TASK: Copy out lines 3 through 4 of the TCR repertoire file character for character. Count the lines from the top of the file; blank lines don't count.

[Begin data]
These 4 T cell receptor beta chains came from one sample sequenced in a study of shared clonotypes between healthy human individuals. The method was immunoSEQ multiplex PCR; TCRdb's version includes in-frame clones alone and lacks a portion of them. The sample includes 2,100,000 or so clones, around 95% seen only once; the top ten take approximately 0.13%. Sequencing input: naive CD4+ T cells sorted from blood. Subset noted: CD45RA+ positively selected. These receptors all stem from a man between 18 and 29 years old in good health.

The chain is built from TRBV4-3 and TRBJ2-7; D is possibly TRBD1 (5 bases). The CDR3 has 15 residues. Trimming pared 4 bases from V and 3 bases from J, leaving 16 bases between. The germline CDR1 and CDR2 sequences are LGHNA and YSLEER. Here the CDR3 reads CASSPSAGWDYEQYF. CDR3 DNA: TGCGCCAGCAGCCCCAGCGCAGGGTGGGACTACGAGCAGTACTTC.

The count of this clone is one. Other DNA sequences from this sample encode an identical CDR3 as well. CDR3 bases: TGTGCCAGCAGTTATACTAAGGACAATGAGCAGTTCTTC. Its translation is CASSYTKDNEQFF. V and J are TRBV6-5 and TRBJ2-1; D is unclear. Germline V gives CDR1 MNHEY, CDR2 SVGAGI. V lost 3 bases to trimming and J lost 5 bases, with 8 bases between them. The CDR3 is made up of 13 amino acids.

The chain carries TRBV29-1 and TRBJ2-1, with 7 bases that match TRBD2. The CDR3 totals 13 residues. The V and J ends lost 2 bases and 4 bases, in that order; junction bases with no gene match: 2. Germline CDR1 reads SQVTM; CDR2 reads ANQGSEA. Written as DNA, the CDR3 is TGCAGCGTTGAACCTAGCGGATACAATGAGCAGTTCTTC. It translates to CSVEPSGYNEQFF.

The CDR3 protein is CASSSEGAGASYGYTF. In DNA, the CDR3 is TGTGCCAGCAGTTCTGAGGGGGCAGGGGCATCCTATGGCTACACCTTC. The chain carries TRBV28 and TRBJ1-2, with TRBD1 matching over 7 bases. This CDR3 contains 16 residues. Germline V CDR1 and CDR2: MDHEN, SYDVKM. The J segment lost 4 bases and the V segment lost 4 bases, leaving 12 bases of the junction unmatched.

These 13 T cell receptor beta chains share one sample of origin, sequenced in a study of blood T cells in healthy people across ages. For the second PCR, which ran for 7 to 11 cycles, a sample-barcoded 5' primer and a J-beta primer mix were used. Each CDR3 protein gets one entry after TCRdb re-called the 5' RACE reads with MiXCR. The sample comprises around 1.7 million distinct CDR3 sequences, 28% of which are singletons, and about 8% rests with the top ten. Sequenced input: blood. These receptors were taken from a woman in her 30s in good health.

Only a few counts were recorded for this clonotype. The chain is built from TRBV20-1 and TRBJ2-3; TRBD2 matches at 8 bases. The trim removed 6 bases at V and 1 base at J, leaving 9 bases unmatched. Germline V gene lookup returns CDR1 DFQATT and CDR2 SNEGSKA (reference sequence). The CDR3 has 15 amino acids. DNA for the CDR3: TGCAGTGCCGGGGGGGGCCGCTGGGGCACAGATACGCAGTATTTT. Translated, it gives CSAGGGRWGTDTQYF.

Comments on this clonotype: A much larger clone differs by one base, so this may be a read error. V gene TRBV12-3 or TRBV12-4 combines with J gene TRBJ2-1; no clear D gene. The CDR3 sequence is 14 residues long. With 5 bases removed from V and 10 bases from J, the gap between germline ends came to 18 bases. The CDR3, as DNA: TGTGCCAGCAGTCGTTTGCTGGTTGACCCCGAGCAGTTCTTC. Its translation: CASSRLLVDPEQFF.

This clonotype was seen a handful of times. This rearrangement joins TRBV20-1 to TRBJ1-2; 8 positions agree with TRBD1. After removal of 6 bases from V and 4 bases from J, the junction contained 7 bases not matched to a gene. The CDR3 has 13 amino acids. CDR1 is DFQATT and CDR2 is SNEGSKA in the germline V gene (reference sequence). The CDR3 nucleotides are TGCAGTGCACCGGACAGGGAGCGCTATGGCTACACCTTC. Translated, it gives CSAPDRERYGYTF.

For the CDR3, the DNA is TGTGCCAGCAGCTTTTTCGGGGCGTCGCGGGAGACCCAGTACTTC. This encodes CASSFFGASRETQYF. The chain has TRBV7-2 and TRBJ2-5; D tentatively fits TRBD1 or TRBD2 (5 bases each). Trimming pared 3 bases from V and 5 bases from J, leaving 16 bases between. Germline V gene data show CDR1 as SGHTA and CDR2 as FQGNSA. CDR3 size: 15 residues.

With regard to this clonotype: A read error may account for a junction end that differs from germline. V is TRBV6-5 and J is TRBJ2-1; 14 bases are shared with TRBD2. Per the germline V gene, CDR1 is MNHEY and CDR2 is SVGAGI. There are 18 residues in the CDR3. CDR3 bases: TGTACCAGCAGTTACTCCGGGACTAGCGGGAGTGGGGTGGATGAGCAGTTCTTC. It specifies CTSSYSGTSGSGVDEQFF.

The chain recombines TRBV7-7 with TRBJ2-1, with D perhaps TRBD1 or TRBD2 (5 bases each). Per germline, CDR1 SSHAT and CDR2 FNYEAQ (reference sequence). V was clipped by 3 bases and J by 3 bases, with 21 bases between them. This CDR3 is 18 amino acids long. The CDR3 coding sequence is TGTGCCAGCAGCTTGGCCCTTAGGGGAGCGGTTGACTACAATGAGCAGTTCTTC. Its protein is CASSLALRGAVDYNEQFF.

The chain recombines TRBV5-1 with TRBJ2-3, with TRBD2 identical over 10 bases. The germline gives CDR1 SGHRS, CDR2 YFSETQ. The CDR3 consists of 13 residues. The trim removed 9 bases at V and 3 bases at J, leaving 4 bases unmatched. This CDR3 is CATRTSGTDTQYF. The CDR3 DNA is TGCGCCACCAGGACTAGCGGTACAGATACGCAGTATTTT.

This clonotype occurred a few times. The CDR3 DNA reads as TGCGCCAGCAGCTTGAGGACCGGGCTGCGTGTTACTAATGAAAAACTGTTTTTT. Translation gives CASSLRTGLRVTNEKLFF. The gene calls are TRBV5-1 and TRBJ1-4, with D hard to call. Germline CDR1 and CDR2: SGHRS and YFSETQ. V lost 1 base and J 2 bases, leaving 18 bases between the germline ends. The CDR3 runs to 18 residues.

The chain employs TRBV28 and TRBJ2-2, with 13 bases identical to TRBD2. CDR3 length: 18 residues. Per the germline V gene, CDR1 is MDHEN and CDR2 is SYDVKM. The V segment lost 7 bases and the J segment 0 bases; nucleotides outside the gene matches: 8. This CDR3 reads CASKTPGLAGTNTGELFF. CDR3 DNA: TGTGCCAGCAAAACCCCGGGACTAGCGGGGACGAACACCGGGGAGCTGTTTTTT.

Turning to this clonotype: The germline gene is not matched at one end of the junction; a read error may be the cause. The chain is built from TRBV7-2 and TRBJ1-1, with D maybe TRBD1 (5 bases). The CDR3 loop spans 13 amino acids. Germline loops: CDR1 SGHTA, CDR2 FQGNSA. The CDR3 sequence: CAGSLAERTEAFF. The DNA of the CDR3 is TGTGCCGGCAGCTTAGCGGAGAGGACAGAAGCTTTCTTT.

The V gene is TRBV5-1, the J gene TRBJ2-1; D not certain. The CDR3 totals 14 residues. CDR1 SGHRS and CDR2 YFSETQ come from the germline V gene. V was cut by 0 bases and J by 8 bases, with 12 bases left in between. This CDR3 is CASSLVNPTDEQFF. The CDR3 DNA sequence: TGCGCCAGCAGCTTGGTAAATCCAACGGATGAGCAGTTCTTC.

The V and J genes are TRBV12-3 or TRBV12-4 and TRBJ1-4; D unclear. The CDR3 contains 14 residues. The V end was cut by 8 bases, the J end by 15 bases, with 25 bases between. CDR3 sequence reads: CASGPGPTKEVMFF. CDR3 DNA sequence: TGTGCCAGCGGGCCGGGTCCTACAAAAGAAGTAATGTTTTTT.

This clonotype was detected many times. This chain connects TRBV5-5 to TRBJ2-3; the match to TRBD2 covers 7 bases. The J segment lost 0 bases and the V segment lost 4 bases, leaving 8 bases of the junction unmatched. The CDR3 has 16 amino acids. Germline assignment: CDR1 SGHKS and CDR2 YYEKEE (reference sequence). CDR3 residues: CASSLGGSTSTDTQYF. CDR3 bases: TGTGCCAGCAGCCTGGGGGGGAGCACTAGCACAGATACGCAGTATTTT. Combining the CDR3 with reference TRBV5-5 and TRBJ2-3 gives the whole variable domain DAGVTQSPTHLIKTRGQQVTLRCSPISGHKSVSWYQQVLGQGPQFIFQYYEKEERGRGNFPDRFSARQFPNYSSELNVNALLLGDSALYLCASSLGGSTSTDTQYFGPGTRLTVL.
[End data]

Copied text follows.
The count of this clone is one. Other DNA sequences from this sample encode an identical CDR3 as well. CDR3 bases: TGTGCCAGCAGTTATACTAAGGACAATGAGCAGTTCTTC. Its translation is CASSYTKDNEQFF. V and J are TRBV6-5 and TRBJ2-1; D is unclear. Germline V gives CDR1 MNHEY, CDR2 SVGAGI. V lost 3 bases to trimming and J lost 5 bases, with 8 bases between them. The CDR3 is made up of 13 amino acids.

The chain carries TRBV29-1 and TRBJ2-1, with 7 bases that match TRBD2. The CDR3 totals 13 residues. The V and J ends lost 2 bases and 4 bases, in that order; junction bases with no gene match: 2. Germline CDR1 reads SQVTM; CDR2 reads ANQGSEA. Written as DNA, the CDR3 is TGCAGCGTTGAACCTAGCGGATACAATGAGCAGTTCTTC. It translates to CSVEPSGYNEQFF.